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A Day in the Life of
Brian McKnight

By Cheryl "Nneka" Hazell

Brian McKnight. The name conjures up poetic adjectives, resonates with our romantic parts, speaks to our egos and hearts. The Brian that millions have sought out on matters of love when it has worn thin, is back with his latest album U-Turn. But it is not Brian of old, rather, call it Brian with a new twist.

I’m checking out his latest CD prior to our conversation to glean some insights into the life of Brian. The album kicks off with a hot party jam, “All Night Long” featuring Nelly. Sure he has done hip hop tracks with artists such as Mace previously but is this a new direction?

“You really don’t know when you wake up in the morning what gear you’re going to shift into as the day goes,” says the 33 year old Gemini, speaking on the phone from Los Angeles. “I try to speak with my albums what someone’s day would be and if it starts kinda upbeat; you wanna get up and get ready. It may slow down at some point, it may speed back up. That’s the way I look at life, the way I look at a day in life and that’s the way I approach my album.”

McKnight acknowledges that being known as a ballad singer is very difficult. But that’s life and he has grown used to that reality.

U-Turn twists and turns from “Shoulda Woulda, Coulda” whose video features the sultry vixen Vivica Fox, to “If It Was Cool.” Asked whether this is a concept album, he replies: “It’s not really a concept necessarily but when I finish writing I look at which songs make the best group of songs. There were songs I wrote that were great that just didn’t make this album cuz it would have changed the makeup of it.”

The album features a slew of jams that are introspective and speak once again to those in desperate need of fantasy to soothe their upsetting realities.

If McKnight sounds introspective on his 8th go-round, and especially ending off the album with his friend Kirk Franklin on “One of the Ones Who Did,” it is because it’s more a sign of the times - a rebirth.

Personal changes including the recent divorce from his college sweetheart, Julie, helped to alter the lyrical fabric of this album. McKnight is candid and speaks from the heart about their parting of ways.

“When you start that young,” he explains, “you may not know who you are yet and I think we just decided one day as friends that it’s probably best for us not to do it this way. It is a very amicable split.” He adds, “I think that at times people should do this as opposed to trying to make something work that isn’t.

I think that regardless of where you’re from, what your economics are, whether you’re black or white, we’ve all been through these situations. My life is not that much different from everyone else’s. Emotionally we’re all the same. The “public” me is an ideal perfect man that knows everything about relationships and understands everything that everyone’s going through and can seamlessly write everyone’s lives because he knows everything. The real Brian has no clue just like everybody else.”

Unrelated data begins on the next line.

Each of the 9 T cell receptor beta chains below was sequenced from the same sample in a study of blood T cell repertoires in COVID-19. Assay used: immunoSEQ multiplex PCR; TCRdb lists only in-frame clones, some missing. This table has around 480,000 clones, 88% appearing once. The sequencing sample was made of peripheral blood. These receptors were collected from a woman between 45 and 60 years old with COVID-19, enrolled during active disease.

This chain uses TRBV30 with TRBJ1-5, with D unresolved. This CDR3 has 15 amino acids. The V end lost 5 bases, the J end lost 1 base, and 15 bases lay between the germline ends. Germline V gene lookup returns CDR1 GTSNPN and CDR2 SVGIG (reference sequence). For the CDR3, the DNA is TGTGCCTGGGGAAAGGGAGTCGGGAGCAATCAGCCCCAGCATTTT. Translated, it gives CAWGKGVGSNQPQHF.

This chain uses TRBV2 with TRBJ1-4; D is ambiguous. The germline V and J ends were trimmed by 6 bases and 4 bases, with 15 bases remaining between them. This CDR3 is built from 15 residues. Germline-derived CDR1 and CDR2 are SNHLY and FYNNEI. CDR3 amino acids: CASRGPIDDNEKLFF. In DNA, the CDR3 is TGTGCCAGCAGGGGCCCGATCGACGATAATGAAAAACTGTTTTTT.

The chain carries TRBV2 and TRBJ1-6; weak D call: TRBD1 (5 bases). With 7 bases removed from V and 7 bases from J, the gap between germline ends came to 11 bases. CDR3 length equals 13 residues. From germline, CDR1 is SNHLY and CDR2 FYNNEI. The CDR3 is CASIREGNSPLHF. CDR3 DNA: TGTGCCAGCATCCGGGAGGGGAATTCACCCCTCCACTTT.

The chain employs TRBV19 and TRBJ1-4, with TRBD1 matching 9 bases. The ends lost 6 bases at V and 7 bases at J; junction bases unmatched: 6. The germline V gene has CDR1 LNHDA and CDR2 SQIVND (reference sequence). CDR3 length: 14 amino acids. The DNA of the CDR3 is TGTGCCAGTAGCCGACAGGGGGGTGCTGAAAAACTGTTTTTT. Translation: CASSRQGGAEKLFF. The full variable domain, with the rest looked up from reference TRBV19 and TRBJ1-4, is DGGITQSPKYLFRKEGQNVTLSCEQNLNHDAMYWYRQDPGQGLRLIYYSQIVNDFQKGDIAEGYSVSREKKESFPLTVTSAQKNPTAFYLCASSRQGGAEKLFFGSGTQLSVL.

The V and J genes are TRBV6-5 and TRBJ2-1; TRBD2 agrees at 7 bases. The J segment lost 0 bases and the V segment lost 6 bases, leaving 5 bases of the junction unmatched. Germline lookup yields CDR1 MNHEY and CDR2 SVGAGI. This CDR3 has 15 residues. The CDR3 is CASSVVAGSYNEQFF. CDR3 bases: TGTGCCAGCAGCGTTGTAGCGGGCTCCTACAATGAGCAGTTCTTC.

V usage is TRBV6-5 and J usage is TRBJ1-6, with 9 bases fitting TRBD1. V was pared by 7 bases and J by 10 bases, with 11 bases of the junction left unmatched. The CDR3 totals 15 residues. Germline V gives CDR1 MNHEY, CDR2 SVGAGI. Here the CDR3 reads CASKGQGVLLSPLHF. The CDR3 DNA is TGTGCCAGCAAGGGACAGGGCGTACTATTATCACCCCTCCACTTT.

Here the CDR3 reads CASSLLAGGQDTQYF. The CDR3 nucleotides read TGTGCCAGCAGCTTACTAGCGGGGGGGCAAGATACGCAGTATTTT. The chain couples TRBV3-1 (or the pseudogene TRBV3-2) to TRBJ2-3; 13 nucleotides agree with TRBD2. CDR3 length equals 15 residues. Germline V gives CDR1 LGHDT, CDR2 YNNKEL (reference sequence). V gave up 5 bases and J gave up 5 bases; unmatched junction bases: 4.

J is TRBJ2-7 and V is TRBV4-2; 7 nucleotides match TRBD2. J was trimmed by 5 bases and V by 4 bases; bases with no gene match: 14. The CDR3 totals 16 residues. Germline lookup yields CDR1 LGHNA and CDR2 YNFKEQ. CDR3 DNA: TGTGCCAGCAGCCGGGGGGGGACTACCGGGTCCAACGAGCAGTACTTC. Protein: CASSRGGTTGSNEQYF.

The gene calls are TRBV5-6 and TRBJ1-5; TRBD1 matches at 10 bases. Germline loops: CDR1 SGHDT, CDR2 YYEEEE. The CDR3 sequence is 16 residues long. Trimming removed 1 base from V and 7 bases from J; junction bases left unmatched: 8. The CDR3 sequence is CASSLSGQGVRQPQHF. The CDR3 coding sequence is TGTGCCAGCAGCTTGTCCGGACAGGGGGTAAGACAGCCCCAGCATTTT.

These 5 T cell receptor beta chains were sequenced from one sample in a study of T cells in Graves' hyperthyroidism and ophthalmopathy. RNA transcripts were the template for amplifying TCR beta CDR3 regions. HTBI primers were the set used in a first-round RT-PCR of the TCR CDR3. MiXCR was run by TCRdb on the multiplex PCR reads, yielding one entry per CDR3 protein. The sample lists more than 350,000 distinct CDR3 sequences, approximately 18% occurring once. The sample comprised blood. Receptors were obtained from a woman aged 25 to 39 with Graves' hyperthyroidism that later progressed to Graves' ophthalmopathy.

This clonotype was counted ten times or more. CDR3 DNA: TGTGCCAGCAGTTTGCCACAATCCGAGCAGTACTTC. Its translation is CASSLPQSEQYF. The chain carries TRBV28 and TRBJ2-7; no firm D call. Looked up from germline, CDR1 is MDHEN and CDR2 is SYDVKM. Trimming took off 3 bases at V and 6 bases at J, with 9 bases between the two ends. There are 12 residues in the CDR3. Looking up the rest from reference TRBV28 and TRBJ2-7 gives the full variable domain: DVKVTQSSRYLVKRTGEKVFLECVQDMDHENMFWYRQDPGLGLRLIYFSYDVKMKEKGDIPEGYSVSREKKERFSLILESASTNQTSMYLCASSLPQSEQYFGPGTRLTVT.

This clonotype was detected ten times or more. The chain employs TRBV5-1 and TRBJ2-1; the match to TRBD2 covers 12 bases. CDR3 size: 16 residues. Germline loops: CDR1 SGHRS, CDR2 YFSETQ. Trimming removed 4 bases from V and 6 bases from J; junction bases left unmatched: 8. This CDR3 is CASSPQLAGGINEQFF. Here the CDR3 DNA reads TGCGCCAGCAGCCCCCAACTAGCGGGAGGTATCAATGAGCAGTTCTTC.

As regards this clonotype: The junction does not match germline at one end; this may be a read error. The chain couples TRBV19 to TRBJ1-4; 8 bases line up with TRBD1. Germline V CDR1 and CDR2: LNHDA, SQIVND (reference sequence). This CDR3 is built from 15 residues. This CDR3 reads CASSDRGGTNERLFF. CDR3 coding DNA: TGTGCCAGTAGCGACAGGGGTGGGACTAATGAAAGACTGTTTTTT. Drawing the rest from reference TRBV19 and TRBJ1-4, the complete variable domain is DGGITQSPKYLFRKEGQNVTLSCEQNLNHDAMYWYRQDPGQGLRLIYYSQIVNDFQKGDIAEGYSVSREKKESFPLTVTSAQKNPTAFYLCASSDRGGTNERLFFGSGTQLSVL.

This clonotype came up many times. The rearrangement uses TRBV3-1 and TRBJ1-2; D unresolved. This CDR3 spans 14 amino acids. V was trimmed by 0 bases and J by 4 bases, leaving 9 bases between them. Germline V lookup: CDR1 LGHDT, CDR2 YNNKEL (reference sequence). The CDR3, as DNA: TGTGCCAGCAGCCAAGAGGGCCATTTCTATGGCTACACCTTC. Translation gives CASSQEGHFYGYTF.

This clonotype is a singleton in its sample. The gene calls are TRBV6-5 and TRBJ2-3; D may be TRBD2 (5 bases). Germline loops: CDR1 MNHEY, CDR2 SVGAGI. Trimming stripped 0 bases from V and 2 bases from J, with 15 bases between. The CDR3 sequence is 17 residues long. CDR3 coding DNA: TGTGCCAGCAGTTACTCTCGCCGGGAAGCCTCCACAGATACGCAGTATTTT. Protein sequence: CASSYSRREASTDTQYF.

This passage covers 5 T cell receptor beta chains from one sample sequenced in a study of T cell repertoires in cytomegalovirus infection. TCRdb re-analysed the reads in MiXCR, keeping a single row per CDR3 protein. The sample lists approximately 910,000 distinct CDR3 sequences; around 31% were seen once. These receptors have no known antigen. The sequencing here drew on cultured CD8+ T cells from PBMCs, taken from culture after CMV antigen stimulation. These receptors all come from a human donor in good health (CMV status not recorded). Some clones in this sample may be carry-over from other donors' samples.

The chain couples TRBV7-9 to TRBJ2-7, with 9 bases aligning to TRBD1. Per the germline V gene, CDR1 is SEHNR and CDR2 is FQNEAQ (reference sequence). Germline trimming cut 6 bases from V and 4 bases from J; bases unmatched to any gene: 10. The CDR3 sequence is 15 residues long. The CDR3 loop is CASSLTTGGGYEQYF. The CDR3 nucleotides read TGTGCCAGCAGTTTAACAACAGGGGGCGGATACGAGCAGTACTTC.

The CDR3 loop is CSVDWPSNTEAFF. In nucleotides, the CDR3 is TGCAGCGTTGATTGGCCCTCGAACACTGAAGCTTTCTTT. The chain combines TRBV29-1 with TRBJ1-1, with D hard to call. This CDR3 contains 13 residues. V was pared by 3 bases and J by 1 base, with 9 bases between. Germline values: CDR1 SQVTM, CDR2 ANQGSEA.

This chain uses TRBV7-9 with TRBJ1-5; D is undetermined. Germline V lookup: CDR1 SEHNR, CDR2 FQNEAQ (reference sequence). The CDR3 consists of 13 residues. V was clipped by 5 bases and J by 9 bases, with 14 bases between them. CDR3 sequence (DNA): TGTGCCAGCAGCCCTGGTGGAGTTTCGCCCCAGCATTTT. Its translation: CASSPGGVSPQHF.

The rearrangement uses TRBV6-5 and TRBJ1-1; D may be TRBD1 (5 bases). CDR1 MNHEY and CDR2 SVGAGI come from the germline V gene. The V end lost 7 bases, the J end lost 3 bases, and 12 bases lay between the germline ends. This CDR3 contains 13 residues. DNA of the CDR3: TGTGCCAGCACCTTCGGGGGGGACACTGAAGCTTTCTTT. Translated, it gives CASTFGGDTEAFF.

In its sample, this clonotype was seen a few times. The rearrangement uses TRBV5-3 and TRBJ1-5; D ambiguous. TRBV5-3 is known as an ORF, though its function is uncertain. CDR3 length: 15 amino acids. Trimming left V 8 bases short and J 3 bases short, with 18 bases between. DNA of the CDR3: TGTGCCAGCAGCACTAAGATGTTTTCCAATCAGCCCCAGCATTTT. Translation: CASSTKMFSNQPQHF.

It is easy to see why the private Brian is just as appealing. He manages to stay grounded in spite of his fame, fortune and now a significant change in direction in his personal life. McKnight leads a multifaceted life away from music, enjoying scuba and skydiving. He’s also very passionate about a semi-pro basketball team he owns.

“I just can’t seem to let it go,” he says laughing. I went to China last year and played some pro ball. I’ve got a big Pro-Am tournament next month in Vegas. It’s maybe a notch or two down from the NBA. And my 13 year old son is now the number one, eighth-grade basketball player in California.”

Our conversation returns to his latest album. The singer/songwriter refuses to admit having any favourite songs. Still he reveals that each one brings back to mind where he was when the words came to him. And he’s always ready to harness inspiration when it comes. Brian has a guitar in every room of his house, ensuring his favourite instrument is just steps away. He says he never writes down his lyrics. As the melodies dance through his head and the words fall from his lips in the recording studio, his assistant captures it on paper.

“’All Night Long’ was very simple, says McKnight. I heard the track that Nakid Holliwood did. Immediately I thought I’d give him the idea that you know, you’re sort of in the club and you’re doing your thing. That was really simple, that was easy to do. “’Someday, Someway, Somehow’” was really about seeing someone that I used to deal with a long time ago, for the first time in a long time. And umm, the only person that I was ever in love with. And I think that when you’re really in love with somebody that you can never really let go even if it never happens again and that’s what ‘Someday…’ is about.”

Brian McKnight is clear about the directions he has chosen on U-turn. He’s returning to his jazzy roots, has embraced hip hop and has once again set the mood to help us shift our gears too.


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